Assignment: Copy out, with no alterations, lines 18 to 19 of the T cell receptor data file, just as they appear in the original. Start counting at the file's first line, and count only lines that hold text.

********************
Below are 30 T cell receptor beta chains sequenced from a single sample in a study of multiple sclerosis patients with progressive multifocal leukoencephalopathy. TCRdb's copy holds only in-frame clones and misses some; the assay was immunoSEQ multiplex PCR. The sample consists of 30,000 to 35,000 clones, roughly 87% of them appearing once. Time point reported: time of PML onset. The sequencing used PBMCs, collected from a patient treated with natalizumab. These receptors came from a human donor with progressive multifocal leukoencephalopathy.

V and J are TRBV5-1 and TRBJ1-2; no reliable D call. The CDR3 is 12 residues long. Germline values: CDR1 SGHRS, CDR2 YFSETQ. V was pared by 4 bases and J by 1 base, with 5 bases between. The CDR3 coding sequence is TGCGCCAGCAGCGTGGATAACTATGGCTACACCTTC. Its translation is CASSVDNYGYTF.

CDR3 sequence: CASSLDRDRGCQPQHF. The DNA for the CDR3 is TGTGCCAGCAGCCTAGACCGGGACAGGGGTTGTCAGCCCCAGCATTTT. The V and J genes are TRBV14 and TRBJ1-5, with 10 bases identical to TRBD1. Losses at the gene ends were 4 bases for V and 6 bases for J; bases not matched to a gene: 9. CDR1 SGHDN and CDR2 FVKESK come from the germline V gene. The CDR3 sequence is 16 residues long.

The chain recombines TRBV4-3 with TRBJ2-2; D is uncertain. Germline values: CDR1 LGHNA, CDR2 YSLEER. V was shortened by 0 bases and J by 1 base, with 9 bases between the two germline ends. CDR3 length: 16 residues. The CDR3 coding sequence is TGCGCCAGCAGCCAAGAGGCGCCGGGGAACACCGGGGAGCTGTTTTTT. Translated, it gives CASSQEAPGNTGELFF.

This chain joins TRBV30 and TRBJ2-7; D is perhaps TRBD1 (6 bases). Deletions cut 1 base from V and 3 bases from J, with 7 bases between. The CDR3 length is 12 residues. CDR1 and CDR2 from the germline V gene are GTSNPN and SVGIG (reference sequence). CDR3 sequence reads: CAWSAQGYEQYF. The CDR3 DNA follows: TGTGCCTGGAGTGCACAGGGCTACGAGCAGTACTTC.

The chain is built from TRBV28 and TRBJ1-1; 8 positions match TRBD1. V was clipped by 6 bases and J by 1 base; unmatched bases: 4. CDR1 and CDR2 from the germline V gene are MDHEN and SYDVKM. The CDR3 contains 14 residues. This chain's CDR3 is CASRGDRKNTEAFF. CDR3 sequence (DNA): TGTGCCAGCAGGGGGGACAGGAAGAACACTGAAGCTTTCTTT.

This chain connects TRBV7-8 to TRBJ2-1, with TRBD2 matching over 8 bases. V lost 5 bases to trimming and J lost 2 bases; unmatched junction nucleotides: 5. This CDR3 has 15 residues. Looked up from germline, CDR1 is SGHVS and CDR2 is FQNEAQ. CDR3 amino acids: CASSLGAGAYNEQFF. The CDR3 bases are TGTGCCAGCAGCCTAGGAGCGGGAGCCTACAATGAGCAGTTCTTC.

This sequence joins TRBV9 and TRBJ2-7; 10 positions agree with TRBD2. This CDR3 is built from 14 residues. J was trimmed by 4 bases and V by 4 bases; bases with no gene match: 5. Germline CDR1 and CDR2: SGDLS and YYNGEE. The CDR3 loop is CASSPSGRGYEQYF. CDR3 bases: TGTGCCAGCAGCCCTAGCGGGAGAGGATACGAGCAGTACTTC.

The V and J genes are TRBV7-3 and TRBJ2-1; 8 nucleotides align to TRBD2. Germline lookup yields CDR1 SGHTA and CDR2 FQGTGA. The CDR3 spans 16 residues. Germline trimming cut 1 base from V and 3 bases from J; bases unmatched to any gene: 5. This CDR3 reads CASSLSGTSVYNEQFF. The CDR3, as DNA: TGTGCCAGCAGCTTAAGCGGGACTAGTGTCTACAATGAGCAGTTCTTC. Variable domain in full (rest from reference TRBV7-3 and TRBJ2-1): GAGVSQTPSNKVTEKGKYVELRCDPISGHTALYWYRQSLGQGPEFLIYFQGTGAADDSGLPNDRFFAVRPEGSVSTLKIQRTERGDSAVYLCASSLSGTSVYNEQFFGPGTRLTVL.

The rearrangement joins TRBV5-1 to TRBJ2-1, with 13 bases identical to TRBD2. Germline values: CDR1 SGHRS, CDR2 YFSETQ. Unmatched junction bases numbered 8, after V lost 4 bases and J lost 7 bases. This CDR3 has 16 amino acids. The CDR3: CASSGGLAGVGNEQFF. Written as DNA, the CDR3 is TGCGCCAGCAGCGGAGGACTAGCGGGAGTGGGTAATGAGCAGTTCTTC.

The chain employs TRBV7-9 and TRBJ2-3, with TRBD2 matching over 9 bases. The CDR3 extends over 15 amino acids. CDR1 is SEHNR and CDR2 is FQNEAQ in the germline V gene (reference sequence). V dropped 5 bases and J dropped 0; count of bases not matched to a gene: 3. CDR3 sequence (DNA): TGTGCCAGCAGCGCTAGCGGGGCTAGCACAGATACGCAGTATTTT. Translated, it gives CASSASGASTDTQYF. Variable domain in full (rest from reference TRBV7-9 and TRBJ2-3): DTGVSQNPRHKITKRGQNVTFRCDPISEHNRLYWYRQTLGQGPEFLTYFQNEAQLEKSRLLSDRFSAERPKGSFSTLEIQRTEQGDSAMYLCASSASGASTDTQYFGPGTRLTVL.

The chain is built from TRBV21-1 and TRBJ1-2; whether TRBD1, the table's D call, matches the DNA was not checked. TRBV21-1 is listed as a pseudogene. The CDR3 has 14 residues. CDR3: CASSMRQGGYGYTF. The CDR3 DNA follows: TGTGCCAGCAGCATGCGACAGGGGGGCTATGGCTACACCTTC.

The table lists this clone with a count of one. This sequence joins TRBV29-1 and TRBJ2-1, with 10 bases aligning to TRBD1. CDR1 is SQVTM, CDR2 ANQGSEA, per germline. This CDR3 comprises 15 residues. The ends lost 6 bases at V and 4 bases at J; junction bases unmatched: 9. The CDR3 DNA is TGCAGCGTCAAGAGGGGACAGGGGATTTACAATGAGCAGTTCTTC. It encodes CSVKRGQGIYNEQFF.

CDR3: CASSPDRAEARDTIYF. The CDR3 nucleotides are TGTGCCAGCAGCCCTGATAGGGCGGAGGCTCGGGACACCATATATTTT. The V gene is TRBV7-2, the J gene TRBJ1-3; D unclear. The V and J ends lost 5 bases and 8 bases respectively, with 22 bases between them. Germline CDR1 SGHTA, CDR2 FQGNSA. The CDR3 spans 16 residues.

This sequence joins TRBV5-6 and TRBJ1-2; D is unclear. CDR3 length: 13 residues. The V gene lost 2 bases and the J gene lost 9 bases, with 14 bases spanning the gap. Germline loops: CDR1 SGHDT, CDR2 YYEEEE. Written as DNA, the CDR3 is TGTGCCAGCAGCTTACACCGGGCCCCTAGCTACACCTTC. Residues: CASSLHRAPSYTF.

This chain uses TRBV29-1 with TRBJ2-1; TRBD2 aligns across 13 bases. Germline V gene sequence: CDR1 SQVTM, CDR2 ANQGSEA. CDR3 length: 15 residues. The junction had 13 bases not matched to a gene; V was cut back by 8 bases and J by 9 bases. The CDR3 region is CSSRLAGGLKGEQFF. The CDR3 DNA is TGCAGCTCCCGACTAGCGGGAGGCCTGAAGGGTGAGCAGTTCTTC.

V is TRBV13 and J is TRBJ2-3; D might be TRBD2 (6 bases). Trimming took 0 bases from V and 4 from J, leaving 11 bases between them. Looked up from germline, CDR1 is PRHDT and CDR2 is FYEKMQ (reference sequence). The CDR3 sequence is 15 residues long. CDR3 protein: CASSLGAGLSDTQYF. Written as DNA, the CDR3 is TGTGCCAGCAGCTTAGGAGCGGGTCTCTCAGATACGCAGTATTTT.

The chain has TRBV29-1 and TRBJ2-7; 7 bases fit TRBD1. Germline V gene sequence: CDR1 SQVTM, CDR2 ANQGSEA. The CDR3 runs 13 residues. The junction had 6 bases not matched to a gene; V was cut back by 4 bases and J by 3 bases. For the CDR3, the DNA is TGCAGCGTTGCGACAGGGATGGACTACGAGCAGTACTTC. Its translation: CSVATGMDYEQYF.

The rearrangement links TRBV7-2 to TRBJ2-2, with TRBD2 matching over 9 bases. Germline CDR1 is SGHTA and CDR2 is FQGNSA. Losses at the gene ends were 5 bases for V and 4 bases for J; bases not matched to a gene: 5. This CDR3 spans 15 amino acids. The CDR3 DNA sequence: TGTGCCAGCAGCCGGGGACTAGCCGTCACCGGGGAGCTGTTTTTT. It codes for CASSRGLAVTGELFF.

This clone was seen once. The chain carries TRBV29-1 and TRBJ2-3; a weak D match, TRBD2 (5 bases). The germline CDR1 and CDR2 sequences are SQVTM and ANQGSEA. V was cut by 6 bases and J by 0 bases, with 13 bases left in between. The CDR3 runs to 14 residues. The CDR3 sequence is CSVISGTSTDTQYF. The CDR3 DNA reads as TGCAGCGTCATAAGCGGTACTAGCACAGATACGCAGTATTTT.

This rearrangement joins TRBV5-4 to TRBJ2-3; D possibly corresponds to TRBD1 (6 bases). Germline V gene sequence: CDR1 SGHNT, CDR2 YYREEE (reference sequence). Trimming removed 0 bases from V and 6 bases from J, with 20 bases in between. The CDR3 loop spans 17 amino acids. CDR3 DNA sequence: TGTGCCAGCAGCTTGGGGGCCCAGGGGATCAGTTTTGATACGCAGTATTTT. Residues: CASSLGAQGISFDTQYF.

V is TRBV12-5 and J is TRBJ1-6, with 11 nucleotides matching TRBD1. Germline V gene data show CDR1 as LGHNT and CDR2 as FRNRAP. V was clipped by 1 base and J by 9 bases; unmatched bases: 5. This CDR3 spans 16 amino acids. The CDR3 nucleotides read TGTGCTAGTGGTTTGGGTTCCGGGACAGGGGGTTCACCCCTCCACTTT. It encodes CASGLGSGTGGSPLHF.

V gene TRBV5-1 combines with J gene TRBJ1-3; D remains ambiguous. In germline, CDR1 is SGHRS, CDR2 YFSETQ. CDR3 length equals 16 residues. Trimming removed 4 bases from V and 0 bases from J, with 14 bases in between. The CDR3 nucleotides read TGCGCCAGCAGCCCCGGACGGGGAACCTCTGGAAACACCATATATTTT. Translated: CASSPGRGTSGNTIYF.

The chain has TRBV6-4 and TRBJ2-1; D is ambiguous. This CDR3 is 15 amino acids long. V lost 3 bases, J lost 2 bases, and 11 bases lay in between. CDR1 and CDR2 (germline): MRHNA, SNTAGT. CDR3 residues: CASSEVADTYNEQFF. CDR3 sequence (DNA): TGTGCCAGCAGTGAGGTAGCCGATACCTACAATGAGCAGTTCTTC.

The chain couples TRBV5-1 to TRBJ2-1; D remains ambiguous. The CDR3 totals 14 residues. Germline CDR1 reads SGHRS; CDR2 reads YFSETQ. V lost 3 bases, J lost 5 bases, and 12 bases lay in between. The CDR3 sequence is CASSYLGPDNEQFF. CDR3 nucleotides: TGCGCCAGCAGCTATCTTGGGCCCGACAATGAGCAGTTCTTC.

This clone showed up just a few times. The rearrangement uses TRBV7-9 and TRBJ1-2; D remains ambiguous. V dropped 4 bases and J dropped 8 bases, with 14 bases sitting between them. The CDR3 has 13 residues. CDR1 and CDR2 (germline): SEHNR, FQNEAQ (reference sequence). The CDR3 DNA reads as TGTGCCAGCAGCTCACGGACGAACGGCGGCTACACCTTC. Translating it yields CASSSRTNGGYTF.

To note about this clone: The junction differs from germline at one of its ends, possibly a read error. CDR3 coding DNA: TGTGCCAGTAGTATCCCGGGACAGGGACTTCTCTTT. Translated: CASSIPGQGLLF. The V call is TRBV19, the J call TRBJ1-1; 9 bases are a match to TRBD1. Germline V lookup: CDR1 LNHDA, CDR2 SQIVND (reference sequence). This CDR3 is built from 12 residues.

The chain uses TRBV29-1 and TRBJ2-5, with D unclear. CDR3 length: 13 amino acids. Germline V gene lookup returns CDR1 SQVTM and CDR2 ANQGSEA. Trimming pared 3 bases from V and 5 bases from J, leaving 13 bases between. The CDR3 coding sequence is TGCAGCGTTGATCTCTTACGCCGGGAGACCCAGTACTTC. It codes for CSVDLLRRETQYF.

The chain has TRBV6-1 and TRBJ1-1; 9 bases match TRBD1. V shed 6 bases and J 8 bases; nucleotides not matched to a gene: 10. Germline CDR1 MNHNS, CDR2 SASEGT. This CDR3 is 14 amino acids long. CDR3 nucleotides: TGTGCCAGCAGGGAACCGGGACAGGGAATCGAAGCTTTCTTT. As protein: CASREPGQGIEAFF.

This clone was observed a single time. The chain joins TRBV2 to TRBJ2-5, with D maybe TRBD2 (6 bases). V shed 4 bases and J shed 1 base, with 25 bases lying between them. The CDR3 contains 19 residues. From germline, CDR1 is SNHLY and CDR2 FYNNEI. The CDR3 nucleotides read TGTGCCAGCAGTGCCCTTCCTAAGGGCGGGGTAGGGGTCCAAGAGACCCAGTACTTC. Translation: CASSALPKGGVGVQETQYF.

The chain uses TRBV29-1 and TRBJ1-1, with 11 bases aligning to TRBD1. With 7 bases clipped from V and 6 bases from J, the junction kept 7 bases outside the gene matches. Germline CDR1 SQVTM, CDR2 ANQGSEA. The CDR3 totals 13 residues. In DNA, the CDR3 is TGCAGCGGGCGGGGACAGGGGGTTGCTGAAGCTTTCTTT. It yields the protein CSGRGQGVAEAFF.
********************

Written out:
The chain has TRBV29-1 and TRBJ2-7; 7 bases fit TRBD1. Germline V gene sequence: CDR1 SQVTM, CDR2 ANQGSEA. The CDR3 runs 13 residues. The junction had 6 bases not matched to a gene; V was cut back by 4 bases and J by 3 bases. For the CDR3, the DNA is TGCAGCGTTGCGACAGGGATGGACTACGAGCAGTACTTC. Its translation: CSVATGMDYEQYF.

The rearrangement links TRBV7-2 to TRBJ2-2, with TRBD2 matching over 9 bases. Germline CDR1 is SGHTA and CDR2 is FQGNSA. Losses at the gene ends were 5 bases for V and 4 bases for J; bases not matched to a gene: 5. This CDR3 spans 15 amino acids. The CDR3 DNA sequence: TGTGCCAGCAGCCGGGGACTAGCCGTCACCGGGGAGCTGTTTTTT. It codes for CASSRGLAVTGELFF.